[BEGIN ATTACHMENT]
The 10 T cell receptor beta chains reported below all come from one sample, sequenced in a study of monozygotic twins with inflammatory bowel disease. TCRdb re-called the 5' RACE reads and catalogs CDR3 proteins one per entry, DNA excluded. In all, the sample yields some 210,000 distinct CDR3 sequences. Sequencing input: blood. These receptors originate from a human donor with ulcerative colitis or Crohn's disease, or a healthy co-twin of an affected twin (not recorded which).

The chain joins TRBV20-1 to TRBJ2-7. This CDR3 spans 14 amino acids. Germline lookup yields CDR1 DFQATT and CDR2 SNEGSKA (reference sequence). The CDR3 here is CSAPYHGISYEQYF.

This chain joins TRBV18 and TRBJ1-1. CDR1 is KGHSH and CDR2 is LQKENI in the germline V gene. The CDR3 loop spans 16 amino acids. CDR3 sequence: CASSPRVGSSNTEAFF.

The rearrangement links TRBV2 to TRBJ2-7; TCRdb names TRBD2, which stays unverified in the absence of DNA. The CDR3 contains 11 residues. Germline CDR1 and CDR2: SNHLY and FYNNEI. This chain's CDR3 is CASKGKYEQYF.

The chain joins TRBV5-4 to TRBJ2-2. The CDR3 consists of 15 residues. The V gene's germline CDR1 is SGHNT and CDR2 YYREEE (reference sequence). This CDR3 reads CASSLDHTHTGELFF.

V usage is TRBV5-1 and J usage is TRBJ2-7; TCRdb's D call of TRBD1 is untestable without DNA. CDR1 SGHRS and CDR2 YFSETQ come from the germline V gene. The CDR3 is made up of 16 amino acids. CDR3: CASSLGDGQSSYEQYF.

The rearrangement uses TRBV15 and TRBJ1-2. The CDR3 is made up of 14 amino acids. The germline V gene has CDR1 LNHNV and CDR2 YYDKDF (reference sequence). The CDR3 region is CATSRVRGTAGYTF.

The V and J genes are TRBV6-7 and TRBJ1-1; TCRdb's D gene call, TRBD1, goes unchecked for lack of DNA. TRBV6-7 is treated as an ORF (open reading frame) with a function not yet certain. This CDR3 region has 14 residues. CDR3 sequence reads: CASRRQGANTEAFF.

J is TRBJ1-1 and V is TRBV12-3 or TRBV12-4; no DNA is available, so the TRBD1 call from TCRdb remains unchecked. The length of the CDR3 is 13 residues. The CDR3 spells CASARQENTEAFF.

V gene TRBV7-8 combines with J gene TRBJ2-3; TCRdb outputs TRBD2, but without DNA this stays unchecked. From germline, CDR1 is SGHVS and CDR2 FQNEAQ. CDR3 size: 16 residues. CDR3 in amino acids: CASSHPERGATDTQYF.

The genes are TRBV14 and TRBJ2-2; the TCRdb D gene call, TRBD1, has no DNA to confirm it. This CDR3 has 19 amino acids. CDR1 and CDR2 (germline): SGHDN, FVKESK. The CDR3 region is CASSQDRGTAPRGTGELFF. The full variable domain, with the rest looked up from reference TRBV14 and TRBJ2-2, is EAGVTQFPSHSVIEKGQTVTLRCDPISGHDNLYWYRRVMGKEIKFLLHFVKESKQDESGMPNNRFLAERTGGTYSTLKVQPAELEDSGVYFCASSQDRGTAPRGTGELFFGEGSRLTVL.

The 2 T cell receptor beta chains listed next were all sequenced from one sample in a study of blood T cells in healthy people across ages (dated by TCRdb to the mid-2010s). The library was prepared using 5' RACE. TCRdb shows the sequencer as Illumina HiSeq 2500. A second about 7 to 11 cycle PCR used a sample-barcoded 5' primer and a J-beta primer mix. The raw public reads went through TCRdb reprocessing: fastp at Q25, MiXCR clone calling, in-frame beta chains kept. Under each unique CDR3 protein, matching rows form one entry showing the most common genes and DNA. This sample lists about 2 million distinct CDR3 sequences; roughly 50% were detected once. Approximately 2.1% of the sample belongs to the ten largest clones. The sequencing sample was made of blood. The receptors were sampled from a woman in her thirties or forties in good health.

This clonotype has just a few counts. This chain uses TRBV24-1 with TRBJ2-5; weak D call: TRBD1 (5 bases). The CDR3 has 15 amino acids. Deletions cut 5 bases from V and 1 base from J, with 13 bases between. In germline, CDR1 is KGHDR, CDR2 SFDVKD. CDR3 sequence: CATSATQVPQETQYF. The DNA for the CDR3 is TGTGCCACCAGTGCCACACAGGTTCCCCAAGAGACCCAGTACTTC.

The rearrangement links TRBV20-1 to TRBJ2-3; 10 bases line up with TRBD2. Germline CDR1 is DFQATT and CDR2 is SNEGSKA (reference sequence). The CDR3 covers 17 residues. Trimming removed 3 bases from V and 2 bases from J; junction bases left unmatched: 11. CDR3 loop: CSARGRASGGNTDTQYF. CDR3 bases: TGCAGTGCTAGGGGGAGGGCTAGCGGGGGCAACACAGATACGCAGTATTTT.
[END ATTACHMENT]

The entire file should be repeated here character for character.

The 10 T cell receptor beta chains reported below all come from one sample, sequenced in a study of monozygotic twins with inflammatory bowel disease. TCRdb re-called the 5' RACE reads and catalogs CDR3 proteins one per entry, DNA excluded. In all, the sample yields some 210,000 distinct CDR3 sequences. Sequencing input: blood. These receptors originate from a human donor with ulcerative colitis or Crohn's disease, or a healthy co-twin of an affected twin (not recorded which).

The chain joins TRBV20-1 to TRBJ2-7. This CDR3 spans 14 amino acids. Germline lookup yields CDR1 DFQATT and CDR2 SNEGSKA (reference sequence). The CDR3 here is CSAPYHGISYEQYF.

This chain joins TRBV18 and TRBJ1-1. CDR1 is KGHSH and CDR2 is LQKENI in the germline V gene. The CDR3 loop spans 16 amino acids. CDR3 sequence: CASSPRVGSSNTEAFF.

The rearrangement links TRBV2 to TRBJ2-7; TCRdb names TRBD2, which stays unverified in the absence of DNA. The CDR3 contains 11 residues. Germline CDR1 and CDR2: SNHLY and FYNNEI. This chain's CDR3 is CASKGKYEQYF.

The chain joins TRBV5-4 to TRBJ2-2. The CDR3 consists of 15 residues. The V gene's germline CDR1 is SGHNT and CDR2 YYREEE (reference sequence). This CDR3 reads CASSLDHTHTGELFF.

V usage is TRBV5-1 and J usage is TRBJ2-7; TCRdb's D call of TRBD1 is untestable without DNA. CDR1 SGHRS and CDR2 YFSETQ come from the germline V gene. The CDR3 is made up of 16 amino acids. CDR3: CASSLGDGQSSYEQYF.

The rearrangement uses TRBV15 and TRBJ1-2. The CDR3 is made up of 14 amino acids. The germline V gene has CDR1 LNHNV and CDR2 YYDKDF (reference sequence). The CDR3 region is CATSRVRGTAGYTF.

The V and J genes are TRBV6-7 and TRBJ1-1; TCRdb's D gene call, TRBD1, goes unchecked for lack of DNA. TRBV6-7 is treated as an ORF (open reading frame) with a function not yet certain. This CDR3 region has 14 residues. CDR3 sequence reads: CASRRQGANTEAFF.

J is TRBJ1-1 and V is TRBV12-3 or TRBV12-4; no DNA is available, so the TRBD1 call from TCRdb remains unchecked. The length of the CDR3 is 13 residues. The CDR3 spells CASARQENTEAFF.

V gene TRBV7-8 combines with J gene TRBJ2-3; TCRdb outputs TRBD2, but without DNA this stays unchecked. From germline, CDR1 is SGHVS and CDR2 FQNEAQ. CDR3 size: 16 residues. CDR3 in amino acids: CASSHPERGATDTQYF.

The genes are TRBV14 and TRBJ2-2; the TCRdb D gene call, TRBD1, has no DNA to confirm it. This CDR3 has 19 amino acids. CDR1 and CDR2 (germline): SGHDN, FVKESK. The CDR3 region is CASSQDRGTAPRGTGELFF. The full variable domain, with the rest looked up from reference TRBV14 and TRBJ2-2, is EAGVTQFPSHSVIEKGQTVTLRCDPISGHDNLYWYRRVMGKEIKFLLHFVKESKQDESGMPNNRFLAERTGGTYSTLKVQPAELEDSGVYFCASSQDRGTAPRGTGELFFGEGSRLTVL.

The 2 T cell receptor beta chains listed next were all sequenced from one sample in a study of blood T cells in healthy people across ages (dated by TCRdb to the mid-2010s). The library was prepared using 5' RACE. TCRdb shows the sequencer as Illumina HiSeq 2500. A second about 7 to 11 cycle PCR used a sample-barcoded 5' primer and a J-beta primer mix. The raw public reads went through TCRdb reprocessing: fastp at Q25, MiXCR clone calling, in-frame beta chains kept. Under each unique CDR3 protein, matching rows form one entry showing the most common genes and DNA. This sample lists about 2 million distinct CDR3 sequences; roughly 50% were detected once. Approximately 2.1% of the sample belongs to the ten largest clones. The sequencing sample was made of blood. The receptors were sampled from a woman in her thirties or forties in good health.

This clonotype has just a few counts. This chain uses TRBV24-1 with TRBJ2-5; weak D call: TRBD1 (5 bases). The CDR3 has 15 amino acids. Deletions cut 5 bases from V and 1 base from J, with 13 bases between. In germline, CDR1 is KGHDR, CDR2 SFDVKD. CDR3 sequence: CATSATQVPQETQYF. The DNA for the CDR3 is TGTGCCACCAGTGCCACACAGGTTCCCCAAGAGACCCAGTACTTC.

The rearrangement links TRBV20-1 to TRBJ2-3; 10 bases line up with TRBD2. Germline CDR1 is DFQATT and CDR2 is SNEGSKA (reference sequence). The CDR3 covers 17 residues. Trimming removed 3 bases from V and 2 bases from J; junction bases left unmatched: 11. CDR3 loop: CSARGRASGGNTDTQYF. CDR3 bases: TGCAGTGCTAGGGGGAGGGCTAGCGGGGGCAACACAGATACGCAGTATTTT.